Daniel Dyer's poaching punishment one of the largest in province's history

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Daniel Dyer's poaching punishment one of the largest in province's history

Daniel Dyer's poaching punishment one of the largest in province's history

The fine of more than $18,000 and a week in jail is one of the stiffest penalties in New Brunswick history ever handed down to anyone in violation of the Fish and Wildlife Act. 

Daniel Dyer was sentenced Wednesday afternoon in Edmundston provincial court after pleading guilty to four major violations of the Act including illegal practices and the illegal possession of hundreds of animal parts and meat. 

"We've had some other very large fines as well, it's a great deterrent for people that are going to break the law," said Rick Nash, superintendent of conservation enforcement in New Brunswick. 

Nash told CBC News that Dyer's penalty was in the top 10 largest penalty against a poacher in the province's history despite recent criticisms from some hunters that the penalty was too lenient. 

"Any time there's a positive outcome in court that's a win for us," said Nash. "And it's a win for the wildlife and the people of New Brunswick." 

Although Nash could not speak to specifics about the tactics used in the investigation into Dyer's poaching, court documents show that undercover officers were used in a sting surrounding a moose hunt which eventually led to a raid on Dyer's outfitting business in Plaster Rock.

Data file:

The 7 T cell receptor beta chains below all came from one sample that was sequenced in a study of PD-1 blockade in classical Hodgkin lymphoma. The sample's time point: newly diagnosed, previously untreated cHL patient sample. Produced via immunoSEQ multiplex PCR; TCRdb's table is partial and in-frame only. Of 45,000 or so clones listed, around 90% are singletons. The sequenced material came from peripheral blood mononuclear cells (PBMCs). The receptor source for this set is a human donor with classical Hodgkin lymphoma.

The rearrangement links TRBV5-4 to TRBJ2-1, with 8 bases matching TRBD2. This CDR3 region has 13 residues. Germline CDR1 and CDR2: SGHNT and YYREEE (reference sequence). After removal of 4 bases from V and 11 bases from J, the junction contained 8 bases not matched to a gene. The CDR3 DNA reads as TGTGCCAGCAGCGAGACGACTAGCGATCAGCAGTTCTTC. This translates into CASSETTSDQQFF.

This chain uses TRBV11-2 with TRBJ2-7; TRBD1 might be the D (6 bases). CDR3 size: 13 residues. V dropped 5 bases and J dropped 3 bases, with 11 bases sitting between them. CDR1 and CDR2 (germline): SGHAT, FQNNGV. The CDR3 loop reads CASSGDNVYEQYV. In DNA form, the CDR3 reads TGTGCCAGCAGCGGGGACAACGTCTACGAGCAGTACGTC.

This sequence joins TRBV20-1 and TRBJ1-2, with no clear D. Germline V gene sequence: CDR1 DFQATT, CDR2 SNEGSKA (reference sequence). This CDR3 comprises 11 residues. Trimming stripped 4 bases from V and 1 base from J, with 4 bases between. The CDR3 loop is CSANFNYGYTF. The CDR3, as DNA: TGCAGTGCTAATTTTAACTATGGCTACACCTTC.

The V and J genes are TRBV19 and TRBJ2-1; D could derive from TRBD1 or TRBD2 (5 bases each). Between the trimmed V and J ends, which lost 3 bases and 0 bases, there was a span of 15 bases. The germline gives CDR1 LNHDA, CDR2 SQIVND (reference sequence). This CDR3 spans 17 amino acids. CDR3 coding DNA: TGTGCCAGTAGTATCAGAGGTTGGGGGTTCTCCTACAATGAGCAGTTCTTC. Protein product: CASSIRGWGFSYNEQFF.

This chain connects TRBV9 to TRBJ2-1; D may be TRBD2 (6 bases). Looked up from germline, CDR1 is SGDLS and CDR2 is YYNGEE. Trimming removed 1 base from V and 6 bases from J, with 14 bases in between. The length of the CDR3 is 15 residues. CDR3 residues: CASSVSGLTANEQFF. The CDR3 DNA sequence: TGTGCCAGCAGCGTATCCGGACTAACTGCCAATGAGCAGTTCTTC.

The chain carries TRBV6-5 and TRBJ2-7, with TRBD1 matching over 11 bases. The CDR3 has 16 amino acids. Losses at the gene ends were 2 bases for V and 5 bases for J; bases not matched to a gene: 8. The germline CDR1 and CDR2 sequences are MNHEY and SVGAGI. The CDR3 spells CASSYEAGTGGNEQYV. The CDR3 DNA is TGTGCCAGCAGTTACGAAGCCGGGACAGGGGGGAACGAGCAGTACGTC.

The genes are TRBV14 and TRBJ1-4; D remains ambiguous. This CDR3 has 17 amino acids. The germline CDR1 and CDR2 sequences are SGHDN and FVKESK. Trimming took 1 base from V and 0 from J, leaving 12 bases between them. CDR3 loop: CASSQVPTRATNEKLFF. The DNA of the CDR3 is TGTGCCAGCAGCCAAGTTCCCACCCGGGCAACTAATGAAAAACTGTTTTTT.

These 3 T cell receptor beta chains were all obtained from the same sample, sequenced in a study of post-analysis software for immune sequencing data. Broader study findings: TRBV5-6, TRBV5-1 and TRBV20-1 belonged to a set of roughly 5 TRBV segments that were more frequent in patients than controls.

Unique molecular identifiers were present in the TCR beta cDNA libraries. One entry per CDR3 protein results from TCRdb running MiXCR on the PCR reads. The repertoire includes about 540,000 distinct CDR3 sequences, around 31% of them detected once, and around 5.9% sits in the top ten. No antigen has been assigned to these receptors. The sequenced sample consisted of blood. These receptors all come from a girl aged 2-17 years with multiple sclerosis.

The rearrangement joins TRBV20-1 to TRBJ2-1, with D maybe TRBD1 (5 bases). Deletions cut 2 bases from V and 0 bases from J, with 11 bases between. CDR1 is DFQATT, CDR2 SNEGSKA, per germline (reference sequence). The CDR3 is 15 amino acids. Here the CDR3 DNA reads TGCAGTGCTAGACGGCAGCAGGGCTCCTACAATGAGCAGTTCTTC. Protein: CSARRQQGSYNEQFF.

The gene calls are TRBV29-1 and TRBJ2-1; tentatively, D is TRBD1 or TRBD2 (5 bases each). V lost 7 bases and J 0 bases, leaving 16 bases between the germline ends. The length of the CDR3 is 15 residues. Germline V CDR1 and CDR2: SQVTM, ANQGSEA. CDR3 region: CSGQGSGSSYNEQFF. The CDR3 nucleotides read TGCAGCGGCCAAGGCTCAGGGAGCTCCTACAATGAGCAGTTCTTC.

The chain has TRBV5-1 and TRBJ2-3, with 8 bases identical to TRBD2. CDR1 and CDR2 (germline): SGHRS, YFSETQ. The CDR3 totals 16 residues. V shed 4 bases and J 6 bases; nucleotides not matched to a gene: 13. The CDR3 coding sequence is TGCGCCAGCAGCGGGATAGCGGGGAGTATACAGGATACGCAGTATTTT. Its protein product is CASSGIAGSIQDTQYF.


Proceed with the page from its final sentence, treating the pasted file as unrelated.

The province's application to obtain a search warrant indicates two Department of Natural Resources officers went undercover on hunting trips with the owners and operators of Lawrence Dyer & Sons Outfitters between August 15, 2013 and September 2014. 

Undercover operation

During that time the undercover officers allege Dyer orchestrated a deal to sell a New Brunswick resident hunting license to an American hunter in exchange for $500 and "a couple of hundred pounds of moose meat." 

A raid on the Dyer family business, Lawrence Dyer and Sons Outfitters, led to the seizure of a detailed and exotic list of the animal parts. 

They included: 

-  438 pounds of meat 

- 378 bear gall bladders 

- an alligator head 

- five bear penises displayed on a board 

- a walrus penis 

- a variety of other deer and moose parts including heads and partial carcasses 

Nash said while moose and deer meat are by far the most commonly seized illegal items, the hoarded bear gall bladders leads him to belive there was intended black market dealings.

 "It because of the illegal trade and what we're trying to prevent is people harvesting bears strictly for the gallbladder," said Nash. "On the black market they can be very expensive."   

Estimates on what a black bear gall bladder is worth can range from a few hundred to a few thousand dollars. 

Enough officers 

Some outfitters have voiced concerns in recent years about the small amount of officers patrolling New Brunswick forests and operating "on a shoestring budget." 

There are currently 69 conservation enforcement officers in New Brunswick, down from 82 officers reported in December 2015. At that time the Department of Natural Resources had a 14 per cent conviction rate over five years when dealing with major violations of the Fish and Wildlife Act. 

Nash admits there are fewer officers in the woods than in decades past, but says they are currently in a hiring phase. 

"Everybody may say that we need more officers," said Nash. "The officers that we have are very dedicated. They do a very good job." 

"Twenty years ago we had more officers," said Nash. "But they weren't dedicated to law enforcement. They were fish and wildlife technicians, road kill recovery, fire. They did many other things." 

"Without public help, we wouldn't be able to do the job that we do," Nash added. "A lot of the information we investigate come in from concerned citizens."